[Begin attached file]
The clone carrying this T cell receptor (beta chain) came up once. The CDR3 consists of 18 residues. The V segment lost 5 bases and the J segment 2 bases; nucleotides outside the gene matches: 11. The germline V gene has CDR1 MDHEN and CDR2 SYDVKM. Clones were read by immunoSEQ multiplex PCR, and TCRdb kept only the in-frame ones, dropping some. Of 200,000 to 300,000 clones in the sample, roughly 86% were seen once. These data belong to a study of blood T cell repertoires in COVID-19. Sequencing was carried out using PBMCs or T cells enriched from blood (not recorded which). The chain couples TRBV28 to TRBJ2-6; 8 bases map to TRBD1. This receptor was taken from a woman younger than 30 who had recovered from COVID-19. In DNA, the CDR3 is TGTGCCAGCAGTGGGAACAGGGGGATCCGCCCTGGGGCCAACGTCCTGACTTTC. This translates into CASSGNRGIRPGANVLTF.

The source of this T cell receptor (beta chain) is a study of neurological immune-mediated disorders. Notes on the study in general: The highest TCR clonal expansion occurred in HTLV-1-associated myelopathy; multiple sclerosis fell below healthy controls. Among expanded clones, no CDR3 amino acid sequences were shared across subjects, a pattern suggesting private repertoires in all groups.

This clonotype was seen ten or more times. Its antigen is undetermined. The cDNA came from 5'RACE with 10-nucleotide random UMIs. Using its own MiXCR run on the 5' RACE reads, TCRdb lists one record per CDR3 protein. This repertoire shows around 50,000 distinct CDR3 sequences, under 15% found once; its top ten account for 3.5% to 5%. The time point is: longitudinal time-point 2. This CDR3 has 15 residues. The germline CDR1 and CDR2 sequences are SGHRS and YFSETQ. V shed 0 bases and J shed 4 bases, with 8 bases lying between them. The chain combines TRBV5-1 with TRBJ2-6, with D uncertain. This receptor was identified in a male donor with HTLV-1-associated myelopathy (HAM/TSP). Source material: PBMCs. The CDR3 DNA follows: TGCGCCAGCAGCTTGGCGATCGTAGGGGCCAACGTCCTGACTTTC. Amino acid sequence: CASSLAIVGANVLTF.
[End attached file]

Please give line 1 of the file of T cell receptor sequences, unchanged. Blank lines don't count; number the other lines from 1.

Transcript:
The clone carrying this T cell receptor (beta chain) came up once. The CDR3 consists of 18 residues. The V segment lost 5 bases and the J segment 2 bases; nucleotides outside the gene matches: 11. The germline V gene has CDR1 MDHEN and CDR2 SYDVKM. Clones were read by immunoSEQ multiplex PCR, and TCRdb kept only the in-frame ones, dropping some. Of 200,000 to 300,000 clones in the sample, roughly 86% were seen once. These data belong to a study of blood T cell repertoires in COVID-19. Sequencing was carried out using PBMCs or T cells enriched from blood (not recorded which). The chain couples TRBV28 to TRBJ2-6; 8 bases map to TRBD1. This receptor was taken from a woman younger than 30 who had recovered from COVID-19. In DNA, the CDR3 is TGTGCCAGCAGTGGGAACAGGGGGATCCGCCCTGGGGCCAACGTCCTGACTTTC. This translates into CASSGNRGIRPGANVLTF.